27 Facts About Barbara Kingsolver


Barbara Kingsolver was born on April 8,1955 and is a Pulitzer Prize winning American novelist, essayist and poet.


Barbara Kingsolver was raised in rural Kentucky and lived briefly in the Congo in her early childhood.


Barbara Kingsolver's widely known works include The Poisonwood Bible, the tale of a missionary family in the Congo, and Animal, Vegetable, Miracle, a non-fiction account of her family's attempts to eat locally.


In 2000, Barbara Kingsolver established the Bellwether Prize to support "literature of social change".


Barbara Kingsolver was born in Annapolis, Maryland, in 1955 and grew up in Carlisle, Kentucky.


When Barbara Kingsolver was seven years old, her father, a physician, took the family to Leopoldville, Congo.


Barbara Kingsolver's parents worked in a public health capacity, and the family lived without electricity or running water.


Barbara Kingsolver was involved in activism on her campus, and took part in protests against the Vietnam war.


Barbara Kingsolver graduated Phi Beta Kappa with a Bachelor of Science in 1977, and moved to France for a year before settling in Tucson, Arizona, where she lived for much of the next two decades.


Barbara Kingsolver began her full-time writing career in the mid-1980s as a science writer for the university, which eventually led to some freelance feature writing, including many cover stories for the local alternative weekly, the Tucson Weekly.


Barbara Kingsolver began her career in fiction writing after winning a short story contest in a local Phoenix newspaper.


Barbara Kingsolver moved with her daughter to Tenerife in the Canary Islands for a year during the first Gulf War, mostly due to frustration over America's military involvement.


In 1994 Barbara Kingsolver was awarded an Honorary Doctorate of Letters from her alma mater, DePauw University.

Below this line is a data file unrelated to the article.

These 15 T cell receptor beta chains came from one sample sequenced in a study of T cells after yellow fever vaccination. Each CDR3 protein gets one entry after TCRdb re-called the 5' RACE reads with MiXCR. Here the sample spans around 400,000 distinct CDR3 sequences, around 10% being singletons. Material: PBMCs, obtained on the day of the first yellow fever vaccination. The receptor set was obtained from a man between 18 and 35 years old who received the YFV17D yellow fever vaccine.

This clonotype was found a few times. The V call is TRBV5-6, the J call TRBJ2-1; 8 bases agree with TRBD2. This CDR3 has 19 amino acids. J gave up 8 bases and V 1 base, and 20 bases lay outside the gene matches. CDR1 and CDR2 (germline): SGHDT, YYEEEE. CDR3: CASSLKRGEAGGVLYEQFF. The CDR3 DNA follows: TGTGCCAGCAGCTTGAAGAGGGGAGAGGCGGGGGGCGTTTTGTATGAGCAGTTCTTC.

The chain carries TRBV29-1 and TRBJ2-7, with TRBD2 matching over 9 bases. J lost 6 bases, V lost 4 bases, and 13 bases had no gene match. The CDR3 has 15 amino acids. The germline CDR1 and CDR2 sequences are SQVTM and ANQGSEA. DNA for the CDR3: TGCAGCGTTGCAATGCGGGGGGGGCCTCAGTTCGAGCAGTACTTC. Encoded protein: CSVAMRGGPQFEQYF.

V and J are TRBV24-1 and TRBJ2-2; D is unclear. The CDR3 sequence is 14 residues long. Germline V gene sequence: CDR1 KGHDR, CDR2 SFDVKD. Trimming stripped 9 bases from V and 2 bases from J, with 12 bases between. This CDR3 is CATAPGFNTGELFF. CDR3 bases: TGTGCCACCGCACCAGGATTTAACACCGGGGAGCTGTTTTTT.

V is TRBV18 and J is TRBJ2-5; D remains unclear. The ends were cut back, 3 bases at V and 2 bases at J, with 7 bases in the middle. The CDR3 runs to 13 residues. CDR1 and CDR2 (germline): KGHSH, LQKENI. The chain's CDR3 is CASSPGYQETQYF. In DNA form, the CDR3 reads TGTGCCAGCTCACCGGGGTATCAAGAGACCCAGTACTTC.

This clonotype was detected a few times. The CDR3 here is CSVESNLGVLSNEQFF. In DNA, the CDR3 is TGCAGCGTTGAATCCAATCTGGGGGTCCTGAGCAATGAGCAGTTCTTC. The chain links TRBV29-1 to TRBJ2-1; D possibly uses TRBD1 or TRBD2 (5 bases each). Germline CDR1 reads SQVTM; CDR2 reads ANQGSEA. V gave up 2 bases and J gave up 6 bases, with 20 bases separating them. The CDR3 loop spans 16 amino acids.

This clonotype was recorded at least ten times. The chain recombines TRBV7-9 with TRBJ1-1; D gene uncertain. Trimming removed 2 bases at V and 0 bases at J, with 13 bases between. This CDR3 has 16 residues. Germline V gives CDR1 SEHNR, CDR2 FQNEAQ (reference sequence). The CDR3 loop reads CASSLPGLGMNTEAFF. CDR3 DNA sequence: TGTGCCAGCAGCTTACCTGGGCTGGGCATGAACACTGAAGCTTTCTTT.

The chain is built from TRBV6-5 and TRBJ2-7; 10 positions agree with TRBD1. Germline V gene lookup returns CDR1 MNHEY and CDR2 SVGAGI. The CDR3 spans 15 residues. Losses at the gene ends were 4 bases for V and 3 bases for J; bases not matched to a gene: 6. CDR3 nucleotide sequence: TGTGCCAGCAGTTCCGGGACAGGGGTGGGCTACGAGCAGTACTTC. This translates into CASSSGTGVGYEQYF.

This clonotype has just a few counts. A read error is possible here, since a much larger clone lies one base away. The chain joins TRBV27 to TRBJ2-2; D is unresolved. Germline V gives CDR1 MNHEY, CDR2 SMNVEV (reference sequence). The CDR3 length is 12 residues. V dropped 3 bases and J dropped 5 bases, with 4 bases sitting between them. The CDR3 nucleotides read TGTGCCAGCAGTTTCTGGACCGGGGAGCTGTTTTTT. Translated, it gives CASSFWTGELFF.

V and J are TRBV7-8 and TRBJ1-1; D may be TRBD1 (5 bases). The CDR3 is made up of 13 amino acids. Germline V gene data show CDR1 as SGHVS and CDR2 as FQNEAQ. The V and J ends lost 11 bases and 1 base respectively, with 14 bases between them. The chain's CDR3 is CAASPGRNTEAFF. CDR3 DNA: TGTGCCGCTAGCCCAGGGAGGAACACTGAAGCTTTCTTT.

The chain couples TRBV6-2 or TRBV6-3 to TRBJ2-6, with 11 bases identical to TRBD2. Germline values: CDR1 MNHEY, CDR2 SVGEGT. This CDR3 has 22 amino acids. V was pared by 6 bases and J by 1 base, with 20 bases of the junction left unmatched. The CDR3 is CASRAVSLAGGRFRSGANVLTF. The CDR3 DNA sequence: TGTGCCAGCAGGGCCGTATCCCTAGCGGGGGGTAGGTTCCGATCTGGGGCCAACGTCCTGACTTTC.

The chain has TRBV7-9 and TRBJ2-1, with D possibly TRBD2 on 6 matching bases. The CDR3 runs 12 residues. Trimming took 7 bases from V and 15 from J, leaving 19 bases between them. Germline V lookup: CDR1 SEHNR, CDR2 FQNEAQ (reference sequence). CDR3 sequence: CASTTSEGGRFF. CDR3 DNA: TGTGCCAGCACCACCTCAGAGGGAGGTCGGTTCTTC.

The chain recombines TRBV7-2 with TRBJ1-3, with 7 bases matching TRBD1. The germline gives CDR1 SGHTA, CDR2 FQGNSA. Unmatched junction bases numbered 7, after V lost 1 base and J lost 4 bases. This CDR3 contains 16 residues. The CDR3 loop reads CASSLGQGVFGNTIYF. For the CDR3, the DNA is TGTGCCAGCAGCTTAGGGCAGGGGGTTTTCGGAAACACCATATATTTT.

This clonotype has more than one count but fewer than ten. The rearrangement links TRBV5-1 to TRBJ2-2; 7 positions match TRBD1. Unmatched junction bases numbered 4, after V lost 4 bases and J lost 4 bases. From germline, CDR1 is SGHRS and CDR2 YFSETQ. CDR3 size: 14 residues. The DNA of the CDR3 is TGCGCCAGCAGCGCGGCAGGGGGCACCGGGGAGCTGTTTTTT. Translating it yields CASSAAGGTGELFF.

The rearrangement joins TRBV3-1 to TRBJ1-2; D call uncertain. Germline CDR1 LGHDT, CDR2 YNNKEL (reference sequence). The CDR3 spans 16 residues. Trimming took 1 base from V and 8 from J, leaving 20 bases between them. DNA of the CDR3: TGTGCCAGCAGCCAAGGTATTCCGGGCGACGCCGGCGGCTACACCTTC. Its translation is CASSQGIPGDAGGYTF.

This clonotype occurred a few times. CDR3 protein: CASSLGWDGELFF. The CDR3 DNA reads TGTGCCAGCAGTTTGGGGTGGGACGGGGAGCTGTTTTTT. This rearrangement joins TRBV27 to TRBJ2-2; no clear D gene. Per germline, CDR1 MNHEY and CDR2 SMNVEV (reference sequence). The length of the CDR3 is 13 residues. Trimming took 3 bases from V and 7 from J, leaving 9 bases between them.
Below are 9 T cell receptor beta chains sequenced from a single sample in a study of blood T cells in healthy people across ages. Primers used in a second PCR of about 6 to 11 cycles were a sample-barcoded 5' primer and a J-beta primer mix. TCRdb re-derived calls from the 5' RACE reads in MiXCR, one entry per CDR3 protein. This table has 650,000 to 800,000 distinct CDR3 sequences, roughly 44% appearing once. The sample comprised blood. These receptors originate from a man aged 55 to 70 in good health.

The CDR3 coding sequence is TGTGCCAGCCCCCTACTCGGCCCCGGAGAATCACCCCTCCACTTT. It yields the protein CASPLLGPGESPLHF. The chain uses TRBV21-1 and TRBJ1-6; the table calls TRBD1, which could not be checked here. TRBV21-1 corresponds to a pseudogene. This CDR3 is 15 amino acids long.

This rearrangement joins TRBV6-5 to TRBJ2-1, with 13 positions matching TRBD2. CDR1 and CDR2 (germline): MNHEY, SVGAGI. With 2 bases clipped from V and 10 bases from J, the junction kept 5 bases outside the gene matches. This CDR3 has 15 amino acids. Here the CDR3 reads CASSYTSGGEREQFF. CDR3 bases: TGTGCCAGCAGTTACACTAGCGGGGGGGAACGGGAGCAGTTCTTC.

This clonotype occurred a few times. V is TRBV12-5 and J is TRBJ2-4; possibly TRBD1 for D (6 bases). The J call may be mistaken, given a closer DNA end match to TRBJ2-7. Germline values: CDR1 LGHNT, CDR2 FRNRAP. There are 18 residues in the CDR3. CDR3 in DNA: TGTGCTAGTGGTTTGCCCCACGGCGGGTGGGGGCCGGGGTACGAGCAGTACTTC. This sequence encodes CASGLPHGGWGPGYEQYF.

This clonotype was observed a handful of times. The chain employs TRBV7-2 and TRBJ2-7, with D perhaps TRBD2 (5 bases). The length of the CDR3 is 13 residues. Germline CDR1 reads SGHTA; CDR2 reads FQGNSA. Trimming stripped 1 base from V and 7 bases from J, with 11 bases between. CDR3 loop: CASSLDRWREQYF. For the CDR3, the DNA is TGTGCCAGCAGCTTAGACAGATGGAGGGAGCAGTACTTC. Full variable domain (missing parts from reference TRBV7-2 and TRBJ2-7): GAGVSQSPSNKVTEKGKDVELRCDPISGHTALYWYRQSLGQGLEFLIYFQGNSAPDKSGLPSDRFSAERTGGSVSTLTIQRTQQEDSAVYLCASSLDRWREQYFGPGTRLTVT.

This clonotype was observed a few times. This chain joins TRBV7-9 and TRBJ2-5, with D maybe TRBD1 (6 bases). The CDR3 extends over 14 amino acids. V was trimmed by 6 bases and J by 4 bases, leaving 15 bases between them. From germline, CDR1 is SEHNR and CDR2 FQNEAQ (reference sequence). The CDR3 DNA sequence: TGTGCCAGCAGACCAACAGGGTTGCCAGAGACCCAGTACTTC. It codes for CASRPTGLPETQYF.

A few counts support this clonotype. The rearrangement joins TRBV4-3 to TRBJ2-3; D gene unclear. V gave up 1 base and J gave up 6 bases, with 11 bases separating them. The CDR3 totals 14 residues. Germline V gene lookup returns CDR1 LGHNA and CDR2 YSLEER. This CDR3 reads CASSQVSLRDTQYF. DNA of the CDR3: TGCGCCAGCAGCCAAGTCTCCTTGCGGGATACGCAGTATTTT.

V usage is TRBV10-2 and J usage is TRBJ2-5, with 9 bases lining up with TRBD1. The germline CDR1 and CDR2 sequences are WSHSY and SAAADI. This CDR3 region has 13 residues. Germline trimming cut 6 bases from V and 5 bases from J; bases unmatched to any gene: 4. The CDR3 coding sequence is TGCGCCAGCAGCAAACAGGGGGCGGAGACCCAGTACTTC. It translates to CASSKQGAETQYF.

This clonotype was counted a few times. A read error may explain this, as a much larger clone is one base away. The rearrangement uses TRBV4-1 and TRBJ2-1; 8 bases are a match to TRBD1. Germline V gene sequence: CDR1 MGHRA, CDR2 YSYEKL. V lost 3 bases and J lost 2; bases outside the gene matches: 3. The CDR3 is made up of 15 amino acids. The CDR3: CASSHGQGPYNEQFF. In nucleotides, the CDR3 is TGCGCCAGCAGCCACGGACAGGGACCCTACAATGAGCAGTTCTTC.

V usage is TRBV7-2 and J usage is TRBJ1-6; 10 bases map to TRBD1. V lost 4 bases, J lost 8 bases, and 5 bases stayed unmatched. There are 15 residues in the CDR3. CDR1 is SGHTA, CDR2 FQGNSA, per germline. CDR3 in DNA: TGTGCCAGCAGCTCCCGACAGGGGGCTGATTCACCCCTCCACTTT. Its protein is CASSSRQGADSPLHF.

In 2004, Barbara Kingsolver moved with her family to a farm in Washington County, Virginia.


Barbara Kingsolver played the keyboard, but is no longer an active member of the band.


Barbara Kingsolver has said that friends in the urban literary community disparage rural areas such as Appalachia, but that the COVID-19 pandemic might change these types of opinions as people move away from cities to practice social distancing longterm.


Barbara Kingsolver's latest book, published in 2022, is Demon Copperhead, which is a modern retelling of David Copperfield.


Barbara Kingsolver has been published as a science journalist in periodicals such as Economic Botany on topics such as desert plants and bioresources.


Barbara Kingsolver has written novels in both the first person and third person narrative styles, and she frequently employs overlapping narratives.


Barbara Kingsolver often writes about places and situations with which she is familiar; many of her stories are based in places she has lived in, such as central Africa and Arizona.


Barbara Kingsolver has stated emphatically that her novels are not autobiographical, although there are often commonalities between her life and her work.


Barbara Kingsolver's work is often strongly idealistic and her writing has been called a form of activism.


Barbara Kingsolver's characters are frequently written around struggles for social equality, such as the hardships faced by undocumented immigrants, the working poor, and single mothers.


Barbara Kingsolver has been said to use prose and engaging narratives to make historical events, such as the Congo's struggles for independence, more interesting and engaging for the average reader.


Barbara Kingsolver has stated that she wanted to create a literary prize to "encourage writers, publishers, and readers to consider how fiction engages visions of social change and human justice".


Every book that Barbara Kingsolver has written since 1993's Pigs in Heaven has been on The New York Times Best Seller list, and her novel The Poisonwood Bible was chosen as an Oprah's Book Club selection.


Barbara Kingsolver is the first ever recipient of the newly named award to celebrate the US diplomat who played an instrumental role in negotiating the Dayton Peace Accords in 1995.